May 17, 2018

Wisconsin: Governor Walker Announces New Proposed Rules to Combat Chronic Wasting Disease

By Zachary Sheldon, Upper Midwestern States Coordinator

On May 2, Governors Sportsmen’s Caucus Member Governor Scott Walker announced a three-step plan to combat the spread of Chronic Wasting Disease (CWD) in the state.

CWD is a progressive, fatal, degenerative neurological disease that occurs in farmed and free-ranging members of the family Cervidae, which includes deer, elk, and moose. The disease was first detected in Wisconsin in 2002 and has been detected in the wild in 25 counties. Governor Walker’s plan will:

In addition to Wisconsin, CWD has been detected in 24 other states and two Canadian provinces. The disease is slow and progressive, and due to the CWD’s long incubation period, infected deer, elk, and moose may not exhibit any visible symptoms for years after they have been infected.

As it currently stands, the only way to conclusively identify the presence of CWD within an animal is by performing a necropsy. With no known treatments or vaccines available, CWD has proven fatal in all documented cases.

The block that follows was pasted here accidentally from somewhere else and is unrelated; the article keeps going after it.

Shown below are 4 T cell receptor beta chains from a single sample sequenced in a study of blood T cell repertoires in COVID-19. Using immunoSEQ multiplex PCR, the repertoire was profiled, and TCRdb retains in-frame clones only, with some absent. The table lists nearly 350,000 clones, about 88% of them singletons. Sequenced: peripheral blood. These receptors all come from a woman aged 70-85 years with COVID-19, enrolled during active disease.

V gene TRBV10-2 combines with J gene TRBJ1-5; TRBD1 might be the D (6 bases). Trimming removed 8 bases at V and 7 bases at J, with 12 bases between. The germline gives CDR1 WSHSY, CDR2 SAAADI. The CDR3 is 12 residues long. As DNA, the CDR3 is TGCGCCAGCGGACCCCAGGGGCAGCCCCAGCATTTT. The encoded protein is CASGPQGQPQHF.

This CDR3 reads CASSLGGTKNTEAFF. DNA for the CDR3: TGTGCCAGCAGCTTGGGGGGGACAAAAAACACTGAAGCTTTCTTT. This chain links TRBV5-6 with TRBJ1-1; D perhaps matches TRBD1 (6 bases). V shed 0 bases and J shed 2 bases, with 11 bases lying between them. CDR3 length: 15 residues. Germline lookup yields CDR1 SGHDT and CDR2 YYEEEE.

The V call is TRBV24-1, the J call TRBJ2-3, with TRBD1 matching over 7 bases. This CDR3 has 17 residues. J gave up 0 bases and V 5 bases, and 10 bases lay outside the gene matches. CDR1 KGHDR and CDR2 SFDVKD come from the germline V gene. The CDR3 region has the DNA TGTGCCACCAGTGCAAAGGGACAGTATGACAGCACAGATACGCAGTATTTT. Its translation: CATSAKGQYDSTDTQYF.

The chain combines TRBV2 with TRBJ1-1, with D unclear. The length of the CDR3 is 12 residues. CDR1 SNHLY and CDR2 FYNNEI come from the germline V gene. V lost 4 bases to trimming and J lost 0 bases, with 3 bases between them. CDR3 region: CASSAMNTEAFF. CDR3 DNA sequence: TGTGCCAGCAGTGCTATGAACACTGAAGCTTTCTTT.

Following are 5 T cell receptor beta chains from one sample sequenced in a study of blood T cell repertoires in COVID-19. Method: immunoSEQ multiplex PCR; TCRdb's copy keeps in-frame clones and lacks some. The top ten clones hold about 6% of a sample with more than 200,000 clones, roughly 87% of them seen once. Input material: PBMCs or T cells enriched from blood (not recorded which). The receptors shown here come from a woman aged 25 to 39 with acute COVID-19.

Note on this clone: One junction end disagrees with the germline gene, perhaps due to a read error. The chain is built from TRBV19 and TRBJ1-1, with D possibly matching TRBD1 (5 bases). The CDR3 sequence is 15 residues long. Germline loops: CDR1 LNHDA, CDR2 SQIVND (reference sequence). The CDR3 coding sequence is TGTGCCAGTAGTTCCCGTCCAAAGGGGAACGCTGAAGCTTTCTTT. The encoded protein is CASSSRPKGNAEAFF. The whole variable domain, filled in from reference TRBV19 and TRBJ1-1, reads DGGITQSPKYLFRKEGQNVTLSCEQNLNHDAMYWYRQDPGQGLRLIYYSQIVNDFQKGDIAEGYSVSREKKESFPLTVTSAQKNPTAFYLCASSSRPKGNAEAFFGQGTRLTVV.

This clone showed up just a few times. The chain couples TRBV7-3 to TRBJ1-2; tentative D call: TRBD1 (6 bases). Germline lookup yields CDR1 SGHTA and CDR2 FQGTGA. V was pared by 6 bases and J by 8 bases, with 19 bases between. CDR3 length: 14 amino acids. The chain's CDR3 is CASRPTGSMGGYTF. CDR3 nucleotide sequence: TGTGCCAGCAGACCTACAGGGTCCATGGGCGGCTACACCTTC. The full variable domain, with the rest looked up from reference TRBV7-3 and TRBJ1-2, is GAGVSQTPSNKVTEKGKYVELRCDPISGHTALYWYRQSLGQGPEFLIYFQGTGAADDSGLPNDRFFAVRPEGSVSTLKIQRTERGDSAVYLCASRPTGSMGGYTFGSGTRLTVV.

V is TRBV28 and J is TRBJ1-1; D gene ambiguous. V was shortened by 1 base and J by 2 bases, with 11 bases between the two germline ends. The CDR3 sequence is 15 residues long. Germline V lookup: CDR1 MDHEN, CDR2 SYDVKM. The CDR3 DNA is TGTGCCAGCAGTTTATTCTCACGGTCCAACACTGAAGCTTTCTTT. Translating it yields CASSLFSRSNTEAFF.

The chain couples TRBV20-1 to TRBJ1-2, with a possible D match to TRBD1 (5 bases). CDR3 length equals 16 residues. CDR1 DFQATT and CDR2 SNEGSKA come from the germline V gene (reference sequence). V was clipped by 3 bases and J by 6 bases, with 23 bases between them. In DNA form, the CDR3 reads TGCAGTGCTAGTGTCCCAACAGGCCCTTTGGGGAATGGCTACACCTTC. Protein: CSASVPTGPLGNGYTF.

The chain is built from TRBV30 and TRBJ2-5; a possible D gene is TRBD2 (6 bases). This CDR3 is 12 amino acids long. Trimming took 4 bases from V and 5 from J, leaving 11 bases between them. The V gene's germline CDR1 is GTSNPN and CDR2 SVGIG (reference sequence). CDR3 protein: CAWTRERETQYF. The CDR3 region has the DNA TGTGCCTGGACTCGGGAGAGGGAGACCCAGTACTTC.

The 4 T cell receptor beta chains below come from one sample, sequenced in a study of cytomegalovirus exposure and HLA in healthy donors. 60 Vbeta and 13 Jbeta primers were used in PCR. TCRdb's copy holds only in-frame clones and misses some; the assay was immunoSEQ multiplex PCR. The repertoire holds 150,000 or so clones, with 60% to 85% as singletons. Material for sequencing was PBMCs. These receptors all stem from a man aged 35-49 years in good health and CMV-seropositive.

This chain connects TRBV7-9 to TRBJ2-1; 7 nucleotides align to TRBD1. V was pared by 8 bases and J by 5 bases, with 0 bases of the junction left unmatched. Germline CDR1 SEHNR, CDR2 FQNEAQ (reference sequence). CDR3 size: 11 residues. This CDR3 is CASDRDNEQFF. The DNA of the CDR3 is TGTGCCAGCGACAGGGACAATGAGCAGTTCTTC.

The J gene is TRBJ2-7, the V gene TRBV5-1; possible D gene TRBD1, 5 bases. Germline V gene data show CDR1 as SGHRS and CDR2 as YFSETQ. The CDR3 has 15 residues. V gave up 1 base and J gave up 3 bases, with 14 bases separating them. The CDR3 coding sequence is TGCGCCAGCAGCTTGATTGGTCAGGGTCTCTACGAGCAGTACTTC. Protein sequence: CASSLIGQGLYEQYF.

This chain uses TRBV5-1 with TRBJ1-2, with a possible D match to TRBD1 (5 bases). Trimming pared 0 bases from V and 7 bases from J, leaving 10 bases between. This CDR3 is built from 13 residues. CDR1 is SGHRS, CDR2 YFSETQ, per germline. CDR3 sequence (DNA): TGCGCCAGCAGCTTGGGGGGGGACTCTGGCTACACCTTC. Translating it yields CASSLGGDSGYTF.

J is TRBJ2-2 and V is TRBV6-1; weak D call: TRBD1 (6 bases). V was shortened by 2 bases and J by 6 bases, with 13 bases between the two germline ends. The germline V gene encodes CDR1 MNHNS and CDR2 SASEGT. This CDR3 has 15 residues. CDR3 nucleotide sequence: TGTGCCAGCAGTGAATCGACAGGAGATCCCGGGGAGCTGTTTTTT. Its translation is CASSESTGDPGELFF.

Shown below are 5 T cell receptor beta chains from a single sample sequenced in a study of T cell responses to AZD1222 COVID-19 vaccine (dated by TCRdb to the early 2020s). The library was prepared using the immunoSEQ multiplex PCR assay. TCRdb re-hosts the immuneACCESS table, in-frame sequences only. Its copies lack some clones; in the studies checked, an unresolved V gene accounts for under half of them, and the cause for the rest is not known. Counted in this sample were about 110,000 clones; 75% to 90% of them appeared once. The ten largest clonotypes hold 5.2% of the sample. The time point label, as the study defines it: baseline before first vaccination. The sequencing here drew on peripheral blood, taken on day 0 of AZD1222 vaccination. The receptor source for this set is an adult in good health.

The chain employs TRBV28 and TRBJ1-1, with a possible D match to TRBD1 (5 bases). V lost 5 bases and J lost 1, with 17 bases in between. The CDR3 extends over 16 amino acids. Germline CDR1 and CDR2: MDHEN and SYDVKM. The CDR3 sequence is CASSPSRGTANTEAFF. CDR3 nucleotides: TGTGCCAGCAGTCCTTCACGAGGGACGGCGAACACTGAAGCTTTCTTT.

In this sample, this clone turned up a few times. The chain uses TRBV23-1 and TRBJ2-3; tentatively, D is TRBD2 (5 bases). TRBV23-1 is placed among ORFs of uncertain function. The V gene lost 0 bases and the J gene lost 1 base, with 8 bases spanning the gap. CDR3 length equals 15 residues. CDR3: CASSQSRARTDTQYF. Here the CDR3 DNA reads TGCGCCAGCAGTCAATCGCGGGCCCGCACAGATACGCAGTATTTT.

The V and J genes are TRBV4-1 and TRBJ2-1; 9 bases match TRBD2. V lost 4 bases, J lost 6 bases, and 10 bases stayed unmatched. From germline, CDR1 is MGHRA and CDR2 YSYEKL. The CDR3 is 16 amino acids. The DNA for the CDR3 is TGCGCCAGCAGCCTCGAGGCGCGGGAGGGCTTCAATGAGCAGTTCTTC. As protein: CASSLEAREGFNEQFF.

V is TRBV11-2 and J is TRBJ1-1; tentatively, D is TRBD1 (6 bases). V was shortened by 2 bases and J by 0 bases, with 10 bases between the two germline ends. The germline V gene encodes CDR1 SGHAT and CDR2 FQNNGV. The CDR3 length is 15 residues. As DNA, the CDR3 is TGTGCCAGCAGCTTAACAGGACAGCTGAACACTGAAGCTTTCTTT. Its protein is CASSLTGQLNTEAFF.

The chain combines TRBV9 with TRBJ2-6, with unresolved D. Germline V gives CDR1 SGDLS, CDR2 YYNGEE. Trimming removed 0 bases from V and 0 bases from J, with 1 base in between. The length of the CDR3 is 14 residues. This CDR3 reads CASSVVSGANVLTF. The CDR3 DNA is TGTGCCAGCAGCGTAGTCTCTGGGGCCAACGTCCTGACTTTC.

Funding for adequate surveillance and detection of this disease is limited, and often requires already financially burdened state fish and wildlife agencies to divert funds from other programs. To help alleviate this burden, bipartisan bills have been introduced in the US House of Representatives and the Senate by Congressional Sportsmen’s Caucus members. The bills (H.R. 4454 and S. 2252) aim to appropriate upwards of $35 million to support state efforts to manage and control CWD. Through multi-agency cooperation between federal land management agencies and state and tribal agencies, the bills look to federally fund applied research that will aid with combatting CWD, while allowing for states to retain policy-making authority.

To stay on top of this important legislation and other federal bills impacting hunters and anglers, please subscribe to The Sportsmen’s Voice.

Studies conducted at both the state and federal level have found that the number of hunters and trappers have been on a generally declining trend over the past several decades. To increase recruitment, retention, and reactivation (R3) of hunters and trappers, which initiative do you think would have the greatest impact?

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